(Hong Kong) - The Chinese government should stop its harassment of AIDS activists and remove restrictions on civil society groups working to fight the country's burgeoning HIV/AIDS epidemic, Human Rights Watch said in a 57-page report released today.
Based on on-the-ground interviews with Chinese AIDS activists, gay rights activists, activists working with drug users, and website managers, the report, "Restrictions on AIDS Activists in China," shows that while senior officials have said they want to encourage China's emerging civil society, many AIDS activists face state harassment and bureaucratic restrictions. First-hand accounts provided to Human Rights Watch reveal that activists conducting AIDS information workshops or working with those at high risk of HIV have been harassed or detained, and that pornography laws are used to censor websites providing AIDS information to gay men and lesbians under pornography laws.
"Grass-roots organizations have direct experience that could greatly strengthen the country's fight against AIDS," said Sara (Meg) Davis, China researcher for Human Rights Watch. "But in a number of regions, they face harassment, censorship and even beatings because the Chinese government is suspicious of any activity outside its direct control."
China faces what could be one of the largest HIV/AIDS epidemics in the world, with Chinese and international experts predicting that over 10 million Chinese may be infected with the human immune deficiency virus by 2010.
Human Rights Watch said that after trying to hide the extent of the problem for years, in the wake of the SARS epidemic, senior Chinese officials began to confront the AIDS epidemic. In 2004, China's premier Wen Jiabao called fighting AIDS China's top priority. China has also established an ambitious nationwide treatment and care program, officially called simian yiguan -- "Four Free and One Care."
Despite official promises, AIDS workers and activists told Human Rights Watch that national policies on AIDS are unevenly implemented. Many entrenched local officials who may have a limited understanding of AIDS and how it is transmitted fear any public discussion of the disease as a source of embarrassment that threatens external investment in their impoverished regions.
"AIDS activists are at the forefront of China's emerging civil society," Davis said. "The Chinese government should do all it can to support the work of groups who have helped thousands of people infected with HIV."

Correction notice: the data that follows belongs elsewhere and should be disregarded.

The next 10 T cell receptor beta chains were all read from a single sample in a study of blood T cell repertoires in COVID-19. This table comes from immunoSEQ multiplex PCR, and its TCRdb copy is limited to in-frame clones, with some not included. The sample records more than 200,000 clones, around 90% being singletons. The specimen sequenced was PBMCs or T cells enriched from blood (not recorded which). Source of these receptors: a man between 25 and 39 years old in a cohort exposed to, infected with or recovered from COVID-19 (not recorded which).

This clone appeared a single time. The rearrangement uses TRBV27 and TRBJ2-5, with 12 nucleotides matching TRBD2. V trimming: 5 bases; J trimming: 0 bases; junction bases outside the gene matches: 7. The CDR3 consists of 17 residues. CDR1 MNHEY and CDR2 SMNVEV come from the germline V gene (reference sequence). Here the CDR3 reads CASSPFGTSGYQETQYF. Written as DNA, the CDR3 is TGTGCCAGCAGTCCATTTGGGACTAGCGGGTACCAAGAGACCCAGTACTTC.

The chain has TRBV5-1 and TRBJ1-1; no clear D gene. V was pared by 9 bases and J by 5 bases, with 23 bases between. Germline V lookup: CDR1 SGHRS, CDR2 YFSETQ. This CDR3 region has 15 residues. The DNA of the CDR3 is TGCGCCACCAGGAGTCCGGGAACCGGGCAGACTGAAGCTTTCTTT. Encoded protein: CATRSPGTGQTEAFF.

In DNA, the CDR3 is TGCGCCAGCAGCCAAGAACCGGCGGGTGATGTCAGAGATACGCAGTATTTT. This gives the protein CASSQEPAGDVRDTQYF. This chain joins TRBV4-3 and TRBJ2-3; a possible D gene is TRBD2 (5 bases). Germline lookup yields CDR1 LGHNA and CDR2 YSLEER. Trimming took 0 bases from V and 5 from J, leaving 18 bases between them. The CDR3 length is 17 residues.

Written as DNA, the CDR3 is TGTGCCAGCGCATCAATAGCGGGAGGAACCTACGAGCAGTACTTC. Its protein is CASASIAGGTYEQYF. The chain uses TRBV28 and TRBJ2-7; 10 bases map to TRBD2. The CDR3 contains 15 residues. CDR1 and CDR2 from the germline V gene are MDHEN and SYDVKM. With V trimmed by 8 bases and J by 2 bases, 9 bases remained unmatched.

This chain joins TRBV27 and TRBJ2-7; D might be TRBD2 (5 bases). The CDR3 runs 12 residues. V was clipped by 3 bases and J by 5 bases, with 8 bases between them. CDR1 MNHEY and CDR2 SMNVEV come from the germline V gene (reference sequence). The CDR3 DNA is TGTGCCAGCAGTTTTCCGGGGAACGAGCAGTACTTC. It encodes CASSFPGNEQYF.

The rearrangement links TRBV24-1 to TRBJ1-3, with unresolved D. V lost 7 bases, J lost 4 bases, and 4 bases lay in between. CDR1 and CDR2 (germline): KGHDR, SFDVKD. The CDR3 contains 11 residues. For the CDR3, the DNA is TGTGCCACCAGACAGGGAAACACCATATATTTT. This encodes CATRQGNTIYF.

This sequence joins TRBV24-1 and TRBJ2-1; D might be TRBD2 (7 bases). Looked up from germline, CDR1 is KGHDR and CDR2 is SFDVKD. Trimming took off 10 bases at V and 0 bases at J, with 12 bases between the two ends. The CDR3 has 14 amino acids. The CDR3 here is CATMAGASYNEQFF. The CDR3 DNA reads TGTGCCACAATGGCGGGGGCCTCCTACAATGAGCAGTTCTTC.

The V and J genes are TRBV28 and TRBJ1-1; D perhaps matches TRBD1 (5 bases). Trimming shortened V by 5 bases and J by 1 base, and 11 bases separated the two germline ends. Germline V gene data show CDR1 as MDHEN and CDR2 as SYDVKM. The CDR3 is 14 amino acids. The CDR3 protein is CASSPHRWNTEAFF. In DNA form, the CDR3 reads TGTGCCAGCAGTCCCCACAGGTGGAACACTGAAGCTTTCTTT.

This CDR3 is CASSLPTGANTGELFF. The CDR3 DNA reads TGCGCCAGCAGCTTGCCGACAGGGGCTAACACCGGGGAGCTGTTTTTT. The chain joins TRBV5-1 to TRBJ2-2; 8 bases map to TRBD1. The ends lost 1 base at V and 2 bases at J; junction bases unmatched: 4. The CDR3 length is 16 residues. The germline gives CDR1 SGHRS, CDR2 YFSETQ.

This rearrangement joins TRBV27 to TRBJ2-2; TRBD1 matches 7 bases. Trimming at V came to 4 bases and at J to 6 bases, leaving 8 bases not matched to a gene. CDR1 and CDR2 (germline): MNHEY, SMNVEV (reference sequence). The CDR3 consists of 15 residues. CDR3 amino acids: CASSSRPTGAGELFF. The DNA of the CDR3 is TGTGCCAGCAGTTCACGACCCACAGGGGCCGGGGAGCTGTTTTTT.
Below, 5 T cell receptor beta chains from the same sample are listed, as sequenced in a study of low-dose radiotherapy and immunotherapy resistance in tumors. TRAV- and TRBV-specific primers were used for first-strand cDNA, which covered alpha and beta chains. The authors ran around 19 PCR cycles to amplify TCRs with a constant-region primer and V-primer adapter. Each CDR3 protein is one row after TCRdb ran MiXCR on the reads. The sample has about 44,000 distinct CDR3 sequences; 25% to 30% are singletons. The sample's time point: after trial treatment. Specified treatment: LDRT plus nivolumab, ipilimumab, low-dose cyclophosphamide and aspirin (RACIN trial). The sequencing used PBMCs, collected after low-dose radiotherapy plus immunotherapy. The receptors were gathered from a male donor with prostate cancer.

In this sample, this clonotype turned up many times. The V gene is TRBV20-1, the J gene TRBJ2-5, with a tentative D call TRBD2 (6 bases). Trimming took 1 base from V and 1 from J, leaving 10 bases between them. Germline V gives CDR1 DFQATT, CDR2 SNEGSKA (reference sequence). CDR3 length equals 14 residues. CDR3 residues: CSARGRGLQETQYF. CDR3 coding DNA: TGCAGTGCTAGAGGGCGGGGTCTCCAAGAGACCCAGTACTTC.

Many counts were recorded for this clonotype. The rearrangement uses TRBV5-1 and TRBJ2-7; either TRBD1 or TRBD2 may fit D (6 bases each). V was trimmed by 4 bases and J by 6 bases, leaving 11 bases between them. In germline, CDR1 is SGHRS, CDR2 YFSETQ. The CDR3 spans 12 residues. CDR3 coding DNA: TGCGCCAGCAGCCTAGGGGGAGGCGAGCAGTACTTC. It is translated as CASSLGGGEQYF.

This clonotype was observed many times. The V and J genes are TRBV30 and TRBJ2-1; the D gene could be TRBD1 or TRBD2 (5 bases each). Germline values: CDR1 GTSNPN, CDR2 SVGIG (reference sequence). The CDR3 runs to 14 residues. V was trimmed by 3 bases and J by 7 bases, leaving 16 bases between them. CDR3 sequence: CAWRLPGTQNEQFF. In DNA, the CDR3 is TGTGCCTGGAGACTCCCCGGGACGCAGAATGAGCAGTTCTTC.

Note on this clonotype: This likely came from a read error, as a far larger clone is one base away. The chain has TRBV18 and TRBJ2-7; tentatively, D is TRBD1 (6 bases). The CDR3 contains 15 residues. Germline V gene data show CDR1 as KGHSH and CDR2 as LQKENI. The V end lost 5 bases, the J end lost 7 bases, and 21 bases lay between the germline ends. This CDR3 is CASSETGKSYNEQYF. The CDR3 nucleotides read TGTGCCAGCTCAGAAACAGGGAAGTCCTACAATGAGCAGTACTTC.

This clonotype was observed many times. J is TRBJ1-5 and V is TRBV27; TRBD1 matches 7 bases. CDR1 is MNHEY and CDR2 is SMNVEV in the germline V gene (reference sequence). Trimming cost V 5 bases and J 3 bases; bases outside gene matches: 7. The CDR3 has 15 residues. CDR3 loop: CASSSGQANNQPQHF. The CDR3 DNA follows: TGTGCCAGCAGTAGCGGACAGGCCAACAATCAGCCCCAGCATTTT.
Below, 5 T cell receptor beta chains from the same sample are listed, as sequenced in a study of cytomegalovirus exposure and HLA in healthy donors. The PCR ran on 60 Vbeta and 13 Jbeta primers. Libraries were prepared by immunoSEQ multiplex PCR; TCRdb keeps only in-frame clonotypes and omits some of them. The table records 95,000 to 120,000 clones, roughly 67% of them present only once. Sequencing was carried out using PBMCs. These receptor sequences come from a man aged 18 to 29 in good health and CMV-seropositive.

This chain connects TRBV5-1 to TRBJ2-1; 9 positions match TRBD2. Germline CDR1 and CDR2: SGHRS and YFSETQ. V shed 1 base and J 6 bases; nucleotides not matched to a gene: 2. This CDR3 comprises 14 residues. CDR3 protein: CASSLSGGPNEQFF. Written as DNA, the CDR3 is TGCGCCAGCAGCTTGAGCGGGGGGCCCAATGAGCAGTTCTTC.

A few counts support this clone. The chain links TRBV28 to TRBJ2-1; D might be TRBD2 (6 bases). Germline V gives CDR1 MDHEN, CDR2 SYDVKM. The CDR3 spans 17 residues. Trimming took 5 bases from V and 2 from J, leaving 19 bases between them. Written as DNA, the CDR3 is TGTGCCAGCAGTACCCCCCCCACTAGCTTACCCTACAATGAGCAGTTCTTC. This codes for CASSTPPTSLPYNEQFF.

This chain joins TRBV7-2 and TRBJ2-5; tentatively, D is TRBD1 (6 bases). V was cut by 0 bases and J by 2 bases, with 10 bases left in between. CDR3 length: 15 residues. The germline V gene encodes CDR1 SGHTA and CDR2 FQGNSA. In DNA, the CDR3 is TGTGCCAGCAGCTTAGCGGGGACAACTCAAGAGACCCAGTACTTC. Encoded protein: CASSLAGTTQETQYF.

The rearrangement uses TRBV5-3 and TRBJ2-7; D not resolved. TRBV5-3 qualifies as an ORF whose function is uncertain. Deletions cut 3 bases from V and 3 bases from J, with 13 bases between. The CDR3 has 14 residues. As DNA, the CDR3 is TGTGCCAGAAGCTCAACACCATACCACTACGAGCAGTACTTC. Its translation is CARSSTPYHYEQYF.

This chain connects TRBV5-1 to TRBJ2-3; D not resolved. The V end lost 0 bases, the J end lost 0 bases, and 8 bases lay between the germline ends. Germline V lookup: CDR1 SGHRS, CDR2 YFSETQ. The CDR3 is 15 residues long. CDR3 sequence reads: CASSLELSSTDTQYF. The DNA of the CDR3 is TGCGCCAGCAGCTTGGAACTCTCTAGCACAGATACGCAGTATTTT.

The problems facing AIDS activists are most visible in Henan province, one of the epicenters of the epidemic. Thousands of people, perhaps a million or more, were infected with HIV as a result of a profit-driven blood-selling scheme run by provincial officials throughout the 1990s. None of the officials who profited from the scheme and ran the blood centers have been held accountable, and some have even been promoted. Doctors and activists in Henan estimate there are some 100,000 children orphaned by AIDS in that province alone.
For years, Henan officials attempted to cover up the epidemic. Over the past few years, Henan provincial and county officials have publicly promised medical aid and financial support to impoverished villages ravaged by the AIDS epidemic. But in practice Henan's response continues to be uneven. Residents and activists complained to Human Rights Watch about the lack of adequate services and care, especially for children affected by AIDS, and about alleged corruption in the administration of internationally and nationally-funded aid programs.
Instead of addressing these criticisms, Henan officials have detained those activists who complained too loudly or who took matters into their own hands by initiating grass-roots initiatives to fill the gaps left by the state. Dozens of activists have been jailed, and some have even been beaten by thugs hired by local officials. Activists working in other inland provinces have reported similar problems.
"We continue to receive the greatest number of complaints from Henan, but that's because AIDS activists there are better organized and able to get their complaints before the national and international media," Davis said. "We are concerned that in other, more repressive provinces, conditions may be similar or worse."
Human Rights Watch said that activists also face problems in establishing their organizations in the first place. Around the country, activists who try to register new NGOs face a web of bureaucratic restrictions designed to keep government control over grass-roots organizations. Many can only register as for-profit enterprises, making them ineligible for many sources of funding.
In addition, China's notorious restrictions on the Internet have hampered the delivery of urgently-needed AIDS information to high-risk groups, such as men who have sex with men. Under a national anti-obscenity campaign run by the police, hundreds of websites have been shut down, including a number that provided vital AIDS information and counseling to lesbians and gay men.
"China's laws on pornography say that any website with homosexual content is automatically considered to be obscene," Davis said. "That's not only discriminatory; in the context of the AIDS epidemic, it is self-destructive."
Human rights watch said that after the report was printed, the organization met for the first time with officials at the Chinese Ministry of Health to discuss aids and human rights in China. Davis called the discussion "frank and productive."